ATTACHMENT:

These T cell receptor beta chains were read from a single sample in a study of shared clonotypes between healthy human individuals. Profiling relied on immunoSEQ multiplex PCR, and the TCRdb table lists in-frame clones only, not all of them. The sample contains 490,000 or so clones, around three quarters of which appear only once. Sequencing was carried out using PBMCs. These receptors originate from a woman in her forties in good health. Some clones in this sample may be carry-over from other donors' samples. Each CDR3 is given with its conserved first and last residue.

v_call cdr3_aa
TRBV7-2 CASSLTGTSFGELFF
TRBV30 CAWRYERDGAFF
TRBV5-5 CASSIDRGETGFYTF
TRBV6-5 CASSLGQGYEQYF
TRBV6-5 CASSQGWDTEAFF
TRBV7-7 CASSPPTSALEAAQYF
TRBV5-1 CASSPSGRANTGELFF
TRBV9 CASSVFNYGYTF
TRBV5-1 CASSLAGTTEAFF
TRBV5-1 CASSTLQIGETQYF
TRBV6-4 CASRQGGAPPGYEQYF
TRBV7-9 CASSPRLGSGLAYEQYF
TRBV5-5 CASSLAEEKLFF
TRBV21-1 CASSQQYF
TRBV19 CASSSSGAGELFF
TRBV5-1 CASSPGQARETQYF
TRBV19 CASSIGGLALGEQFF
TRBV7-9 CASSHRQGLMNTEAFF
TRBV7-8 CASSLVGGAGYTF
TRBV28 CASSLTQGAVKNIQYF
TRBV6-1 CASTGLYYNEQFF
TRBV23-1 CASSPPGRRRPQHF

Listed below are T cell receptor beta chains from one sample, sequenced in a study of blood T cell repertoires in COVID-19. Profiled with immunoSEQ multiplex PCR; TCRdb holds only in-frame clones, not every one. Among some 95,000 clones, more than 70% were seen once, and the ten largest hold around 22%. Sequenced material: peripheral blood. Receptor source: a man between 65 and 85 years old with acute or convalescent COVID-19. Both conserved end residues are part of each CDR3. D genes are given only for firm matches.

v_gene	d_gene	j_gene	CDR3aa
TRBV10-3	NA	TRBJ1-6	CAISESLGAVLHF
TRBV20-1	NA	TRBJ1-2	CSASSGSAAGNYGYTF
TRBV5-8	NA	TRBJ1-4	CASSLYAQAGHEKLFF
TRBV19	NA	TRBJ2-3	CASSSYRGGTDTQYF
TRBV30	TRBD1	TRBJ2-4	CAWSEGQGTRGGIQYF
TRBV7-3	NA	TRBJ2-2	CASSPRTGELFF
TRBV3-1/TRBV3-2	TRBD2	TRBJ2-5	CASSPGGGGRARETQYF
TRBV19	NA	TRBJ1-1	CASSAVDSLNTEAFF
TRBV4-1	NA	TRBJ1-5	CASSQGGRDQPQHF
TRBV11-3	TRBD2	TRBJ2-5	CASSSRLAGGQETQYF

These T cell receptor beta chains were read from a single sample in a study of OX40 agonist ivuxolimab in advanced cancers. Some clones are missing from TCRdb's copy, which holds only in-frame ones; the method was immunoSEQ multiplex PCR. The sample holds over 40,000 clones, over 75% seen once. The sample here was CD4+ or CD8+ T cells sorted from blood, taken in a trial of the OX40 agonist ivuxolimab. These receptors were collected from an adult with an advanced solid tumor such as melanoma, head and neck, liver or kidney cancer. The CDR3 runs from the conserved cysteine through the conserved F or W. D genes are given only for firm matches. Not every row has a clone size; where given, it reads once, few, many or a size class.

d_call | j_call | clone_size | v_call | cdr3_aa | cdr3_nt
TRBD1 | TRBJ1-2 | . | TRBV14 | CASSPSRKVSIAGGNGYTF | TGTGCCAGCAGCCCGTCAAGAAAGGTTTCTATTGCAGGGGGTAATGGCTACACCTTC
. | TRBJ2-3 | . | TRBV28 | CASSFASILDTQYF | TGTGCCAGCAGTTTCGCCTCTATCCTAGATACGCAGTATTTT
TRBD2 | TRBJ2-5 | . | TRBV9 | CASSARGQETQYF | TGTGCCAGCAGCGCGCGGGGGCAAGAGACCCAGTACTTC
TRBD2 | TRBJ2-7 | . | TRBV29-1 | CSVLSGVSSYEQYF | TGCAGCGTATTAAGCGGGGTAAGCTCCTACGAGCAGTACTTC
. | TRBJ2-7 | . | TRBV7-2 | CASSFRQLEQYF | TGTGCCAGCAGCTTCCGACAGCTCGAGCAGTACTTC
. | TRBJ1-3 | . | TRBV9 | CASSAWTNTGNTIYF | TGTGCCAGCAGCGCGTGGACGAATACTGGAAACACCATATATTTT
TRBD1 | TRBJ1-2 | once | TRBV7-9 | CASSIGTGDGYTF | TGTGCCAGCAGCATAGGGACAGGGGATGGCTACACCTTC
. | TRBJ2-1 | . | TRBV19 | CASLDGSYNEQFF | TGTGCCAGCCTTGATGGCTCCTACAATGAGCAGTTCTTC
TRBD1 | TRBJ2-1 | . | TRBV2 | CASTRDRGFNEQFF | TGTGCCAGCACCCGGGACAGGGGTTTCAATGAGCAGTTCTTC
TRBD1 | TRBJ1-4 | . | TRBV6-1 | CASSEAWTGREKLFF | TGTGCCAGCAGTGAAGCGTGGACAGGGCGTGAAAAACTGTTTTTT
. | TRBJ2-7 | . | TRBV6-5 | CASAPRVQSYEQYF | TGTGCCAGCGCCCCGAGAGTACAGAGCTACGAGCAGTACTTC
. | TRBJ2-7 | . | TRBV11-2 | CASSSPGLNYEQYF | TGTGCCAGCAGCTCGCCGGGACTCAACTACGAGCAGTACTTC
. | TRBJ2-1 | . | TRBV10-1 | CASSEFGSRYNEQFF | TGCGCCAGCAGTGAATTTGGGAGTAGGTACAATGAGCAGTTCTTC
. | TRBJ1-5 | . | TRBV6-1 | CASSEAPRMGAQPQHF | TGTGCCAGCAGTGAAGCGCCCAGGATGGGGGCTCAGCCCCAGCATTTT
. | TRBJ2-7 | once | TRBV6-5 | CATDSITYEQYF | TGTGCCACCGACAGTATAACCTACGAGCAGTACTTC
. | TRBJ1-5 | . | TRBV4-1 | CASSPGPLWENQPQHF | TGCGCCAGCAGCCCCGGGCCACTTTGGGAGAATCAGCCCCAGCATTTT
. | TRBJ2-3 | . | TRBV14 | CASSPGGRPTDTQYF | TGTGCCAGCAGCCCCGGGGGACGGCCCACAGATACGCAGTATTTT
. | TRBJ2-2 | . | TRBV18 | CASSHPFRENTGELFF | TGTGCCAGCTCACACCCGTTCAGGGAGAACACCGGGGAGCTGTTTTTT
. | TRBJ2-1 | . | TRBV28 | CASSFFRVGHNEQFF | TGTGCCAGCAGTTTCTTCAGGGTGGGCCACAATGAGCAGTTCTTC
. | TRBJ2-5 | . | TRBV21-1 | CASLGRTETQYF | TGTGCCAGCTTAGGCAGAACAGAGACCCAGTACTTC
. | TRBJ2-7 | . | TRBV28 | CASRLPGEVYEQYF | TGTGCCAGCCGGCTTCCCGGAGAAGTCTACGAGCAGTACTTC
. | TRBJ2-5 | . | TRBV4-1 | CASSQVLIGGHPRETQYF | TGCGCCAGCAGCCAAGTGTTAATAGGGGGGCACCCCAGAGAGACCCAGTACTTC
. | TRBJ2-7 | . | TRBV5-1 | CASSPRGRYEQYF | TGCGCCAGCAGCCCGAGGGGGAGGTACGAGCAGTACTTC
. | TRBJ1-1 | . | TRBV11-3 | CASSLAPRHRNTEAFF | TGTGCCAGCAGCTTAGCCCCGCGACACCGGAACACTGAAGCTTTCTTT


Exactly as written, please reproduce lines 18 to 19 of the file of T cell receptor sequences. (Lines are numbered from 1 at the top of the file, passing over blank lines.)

TRBV5-1 CASSPGQARETQYF
TRBV19 CASSIGGLALGEQFF